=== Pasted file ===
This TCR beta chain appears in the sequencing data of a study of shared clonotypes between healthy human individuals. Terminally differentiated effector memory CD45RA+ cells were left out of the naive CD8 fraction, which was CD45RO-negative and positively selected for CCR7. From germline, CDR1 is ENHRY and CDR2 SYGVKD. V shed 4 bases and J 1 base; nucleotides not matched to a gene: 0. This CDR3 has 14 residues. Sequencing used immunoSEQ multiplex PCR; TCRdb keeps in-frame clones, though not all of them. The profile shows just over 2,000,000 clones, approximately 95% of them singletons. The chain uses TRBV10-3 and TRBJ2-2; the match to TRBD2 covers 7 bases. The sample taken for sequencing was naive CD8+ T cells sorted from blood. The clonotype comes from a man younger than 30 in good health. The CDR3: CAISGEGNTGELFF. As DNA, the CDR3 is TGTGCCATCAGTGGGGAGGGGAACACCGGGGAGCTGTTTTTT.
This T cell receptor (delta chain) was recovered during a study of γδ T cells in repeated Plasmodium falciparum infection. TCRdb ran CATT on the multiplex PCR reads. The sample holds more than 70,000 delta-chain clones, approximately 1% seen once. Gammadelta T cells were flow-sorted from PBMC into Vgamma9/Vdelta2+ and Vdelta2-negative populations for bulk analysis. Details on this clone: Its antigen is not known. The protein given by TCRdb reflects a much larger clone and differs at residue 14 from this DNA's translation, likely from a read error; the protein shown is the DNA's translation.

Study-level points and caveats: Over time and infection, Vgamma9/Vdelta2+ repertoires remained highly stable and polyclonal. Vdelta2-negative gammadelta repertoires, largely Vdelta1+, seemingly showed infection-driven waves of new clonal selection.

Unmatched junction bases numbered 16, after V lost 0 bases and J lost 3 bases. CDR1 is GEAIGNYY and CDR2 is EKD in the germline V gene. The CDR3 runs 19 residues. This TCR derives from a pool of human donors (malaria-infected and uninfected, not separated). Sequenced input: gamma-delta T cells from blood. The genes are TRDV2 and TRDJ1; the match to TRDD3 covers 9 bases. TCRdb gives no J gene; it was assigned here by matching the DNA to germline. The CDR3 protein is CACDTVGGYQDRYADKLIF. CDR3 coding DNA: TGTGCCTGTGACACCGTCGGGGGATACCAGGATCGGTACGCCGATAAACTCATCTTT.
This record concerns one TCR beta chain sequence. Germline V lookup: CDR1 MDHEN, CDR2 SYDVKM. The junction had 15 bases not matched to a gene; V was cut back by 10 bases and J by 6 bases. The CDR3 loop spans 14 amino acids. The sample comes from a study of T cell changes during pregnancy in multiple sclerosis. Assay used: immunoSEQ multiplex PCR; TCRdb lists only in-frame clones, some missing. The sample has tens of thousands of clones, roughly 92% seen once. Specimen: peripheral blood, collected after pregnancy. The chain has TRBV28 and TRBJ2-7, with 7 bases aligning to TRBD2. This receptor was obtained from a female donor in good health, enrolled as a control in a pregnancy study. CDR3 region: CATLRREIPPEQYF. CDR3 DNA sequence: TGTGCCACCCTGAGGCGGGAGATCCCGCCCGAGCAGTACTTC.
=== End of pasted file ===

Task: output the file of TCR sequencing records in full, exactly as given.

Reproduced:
This TCR beta chain appears in the sequencing data of a study of shared clonotypes between healthy human individuals. Terminally differentiated effector memory CD45RA+ cells were left out of the naive CD8 fraction, which was CD45RO-negative and positively selected for CCR7. From germline, CDR1 is ENHRY and CDR2 SYGVKD. V shed 4 bases and J 1 base; nucleotides not matched to a gene: 0. This CDR3 has 14 residues. Sequencing used immunoSEQ multiplex PCR; TCRdb keeps in-frame clones, though not all of them. The profile shows just over 2,000,000 clones, approximately 95% of them singletons. The chain uses TRBV10-3 and TRBJ2-2; the match to TRBD2 covers 7 bases. The sample taken for sequencing was naive CD8+ T cells sorted from blood. The clonotype comes from a man younger than 30 in good health. The CDR3: CAISGEGNTGELFF. As DNA, the CDR3 is TGTGCCATCAGTGGGGAGGGGAACACCGGGGAGCTGTTTTTT.
This T cell receptor (delta chain) was recovered during a study of γδ T cells in repeated Plasmodium falciparum infection. TCRdb ran CATT on the multiplex PCR reads. The sample holds more than 70,000 delta-chain clones, approximately 1% seen once. Gammadelta T cells were flow-sorted from PBMC into Vgamma9/Vdelta2+ and Vdelta2-negative populations for bulk analysis. Details on this clone: Its antigen is not known. The protein given by TCRdb reflects a much larger clone and differs at residue 14 from this DNA's translation, likely from a read error; the protein shown is the DNA's translation.

Study-level points and caveats: Over time and infection, Vgamma9/Vdelta2+ repertoires remained highly stable and polyclonal. Vdelta2-negative gammadelta repertoires, largely Vdelta1+, seemingly showed infection-driven waves of new clonal selection.

Unmatched junction bases numbered 16, after V lost 0 bases and J lost 3 bases. CDR1 is GEAIGNYY and CDR2 is EKD in the germline V gene. The CDR3 runs 19 residues. This TCR derives from a pool of human donors (malaria-infected and uninfected, not separated). Sequenced input: gamma-delta T cells from blood. The genes are TRDV2 and TRDJ1; the match to TRDD3 covers 9 bases. TCRdb gives no J gene; it was assigned here by matching the DNA to germline. The CDR3 protein is CACDTVGGYQDRYADKLIF. CDR3 coding DNA: TGTGCCTGTGACACCGTCGGGGGATACCAGGATCGGTACGCCGATAAACTCATCTTT.
This record concerns one TCR beta chain sequence. Germline V lookup: CDR1 MDHEN, CDR2 SYDVKM. The junction had 15 bases not matched to a gene; V was cut back by 10 bases and J by 6 bases. The CDR3 loop spans 14 amino acids. The sample comes from a study of T cell changes during pregnancy in multiple sclerosis. Assay used: immunoSEQ multiplex PCR; TCRdb lists only in-frame clones, some missing. The sample has tens of thousands of clones, roughly 92% seen once. Specimen: peripheral blood, collected after pregnancy. The chain has TRBV28 and TRBJ2-7, with 7 bases aligning to TRBD2. This receptor was obtained from a female donor in good health, enrolled as a control in a pregnancy study. CDR3 region: CATLRREIPPEQYF. CDR3 DNA sequence: TGTGCCACCCTGAGGCGGGAGATCCCGCCCGAGCAGTACTTC.